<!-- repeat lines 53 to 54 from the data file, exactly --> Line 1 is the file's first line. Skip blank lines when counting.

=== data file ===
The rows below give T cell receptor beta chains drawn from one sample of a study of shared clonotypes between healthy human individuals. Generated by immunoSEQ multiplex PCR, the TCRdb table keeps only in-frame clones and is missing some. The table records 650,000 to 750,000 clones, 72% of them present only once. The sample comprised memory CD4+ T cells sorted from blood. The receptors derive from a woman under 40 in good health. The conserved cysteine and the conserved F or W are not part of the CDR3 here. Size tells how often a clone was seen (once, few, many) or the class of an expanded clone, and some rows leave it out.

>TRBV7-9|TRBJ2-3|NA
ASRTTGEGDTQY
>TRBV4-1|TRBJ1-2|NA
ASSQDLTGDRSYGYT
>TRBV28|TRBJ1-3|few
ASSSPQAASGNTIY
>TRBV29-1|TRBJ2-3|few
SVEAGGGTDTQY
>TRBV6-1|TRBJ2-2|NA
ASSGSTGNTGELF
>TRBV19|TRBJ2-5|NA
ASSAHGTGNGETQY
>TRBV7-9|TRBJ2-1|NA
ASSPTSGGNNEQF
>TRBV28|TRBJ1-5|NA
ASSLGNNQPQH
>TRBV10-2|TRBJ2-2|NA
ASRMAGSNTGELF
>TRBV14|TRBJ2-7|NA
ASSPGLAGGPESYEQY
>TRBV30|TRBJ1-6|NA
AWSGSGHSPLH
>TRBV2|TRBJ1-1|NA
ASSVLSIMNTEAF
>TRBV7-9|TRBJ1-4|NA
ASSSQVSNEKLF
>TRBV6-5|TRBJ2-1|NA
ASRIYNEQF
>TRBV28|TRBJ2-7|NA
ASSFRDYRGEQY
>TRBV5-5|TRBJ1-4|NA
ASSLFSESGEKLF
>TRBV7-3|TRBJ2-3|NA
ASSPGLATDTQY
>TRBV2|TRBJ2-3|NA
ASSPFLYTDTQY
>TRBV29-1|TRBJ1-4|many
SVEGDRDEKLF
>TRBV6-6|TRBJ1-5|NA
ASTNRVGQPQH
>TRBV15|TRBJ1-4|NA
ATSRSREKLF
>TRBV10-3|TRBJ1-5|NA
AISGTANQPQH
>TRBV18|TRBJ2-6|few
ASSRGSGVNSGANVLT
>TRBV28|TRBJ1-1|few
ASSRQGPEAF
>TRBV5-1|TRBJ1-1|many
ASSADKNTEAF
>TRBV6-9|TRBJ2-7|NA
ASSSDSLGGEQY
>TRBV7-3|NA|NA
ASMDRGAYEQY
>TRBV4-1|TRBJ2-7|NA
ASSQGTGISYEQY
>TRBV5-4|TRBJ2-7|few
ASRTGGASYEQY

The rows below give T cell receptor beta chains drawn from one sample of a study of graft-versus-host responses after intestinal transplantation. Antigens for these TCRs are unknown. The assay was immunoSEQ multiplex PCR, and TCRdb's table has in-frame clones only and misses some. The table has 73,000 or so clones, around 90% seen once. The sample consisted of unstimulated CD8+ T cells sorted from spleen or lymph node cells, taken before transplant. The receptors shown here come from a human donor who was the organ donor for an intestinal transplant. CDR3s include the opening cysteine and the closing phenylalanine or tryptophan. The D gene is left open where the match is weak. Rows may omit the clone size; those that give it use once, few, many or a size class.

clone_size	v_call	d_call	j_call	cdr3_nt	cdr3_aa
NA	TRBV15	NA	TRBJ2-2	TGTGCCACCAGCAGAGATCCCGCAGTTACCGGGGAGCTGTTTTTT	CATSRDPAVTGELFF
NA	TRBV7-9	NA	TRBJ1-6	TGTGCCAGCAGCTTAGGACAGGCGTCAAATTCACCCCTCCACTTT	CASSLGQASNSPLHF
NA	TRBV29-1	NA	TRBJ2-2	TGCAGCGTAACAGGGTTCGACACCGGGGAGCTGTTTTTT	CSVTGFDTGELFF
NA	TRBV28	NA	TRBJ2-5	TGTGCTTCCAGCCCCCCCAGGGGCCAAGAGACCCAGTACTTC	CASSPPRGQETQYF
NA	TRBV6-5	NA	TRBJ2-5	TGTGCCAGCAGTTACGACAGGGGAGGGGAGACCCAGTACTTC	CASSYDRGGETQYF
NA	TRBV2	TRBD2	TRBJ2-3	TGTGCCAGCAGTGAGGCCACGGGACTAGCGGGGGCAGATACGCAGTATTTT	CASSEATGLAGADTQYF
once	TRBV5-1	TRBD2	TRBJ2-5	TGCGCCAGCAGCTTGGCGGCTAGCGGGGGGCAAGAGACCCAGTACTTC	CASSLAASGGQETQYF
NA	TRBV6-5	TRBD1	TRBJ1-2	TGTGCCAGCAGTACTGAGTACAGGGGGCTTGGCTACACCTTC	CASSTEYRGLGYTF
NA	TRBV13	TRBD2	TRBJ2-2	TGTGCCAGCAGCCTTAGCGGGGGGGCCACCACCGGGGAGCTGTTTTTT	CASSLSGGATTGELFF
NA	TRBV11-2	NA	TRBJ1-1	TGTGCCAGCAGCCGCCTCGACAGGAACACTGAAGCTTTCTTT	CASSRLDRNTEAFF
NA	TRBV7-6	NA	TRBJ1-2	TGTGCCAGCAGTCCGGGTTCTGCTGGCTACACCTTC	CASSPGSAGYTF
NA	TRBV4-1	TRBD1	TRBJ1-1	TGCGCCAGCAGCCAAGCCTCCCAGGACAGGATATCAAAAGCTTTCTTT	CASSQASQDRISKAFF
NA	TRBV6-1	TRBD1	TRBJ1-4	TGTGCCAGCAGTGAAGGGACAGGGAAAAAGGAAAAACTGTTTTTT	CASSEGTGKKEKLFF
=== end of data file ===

ASSSDSLGGEQY
>TRBV7-3|NA|NA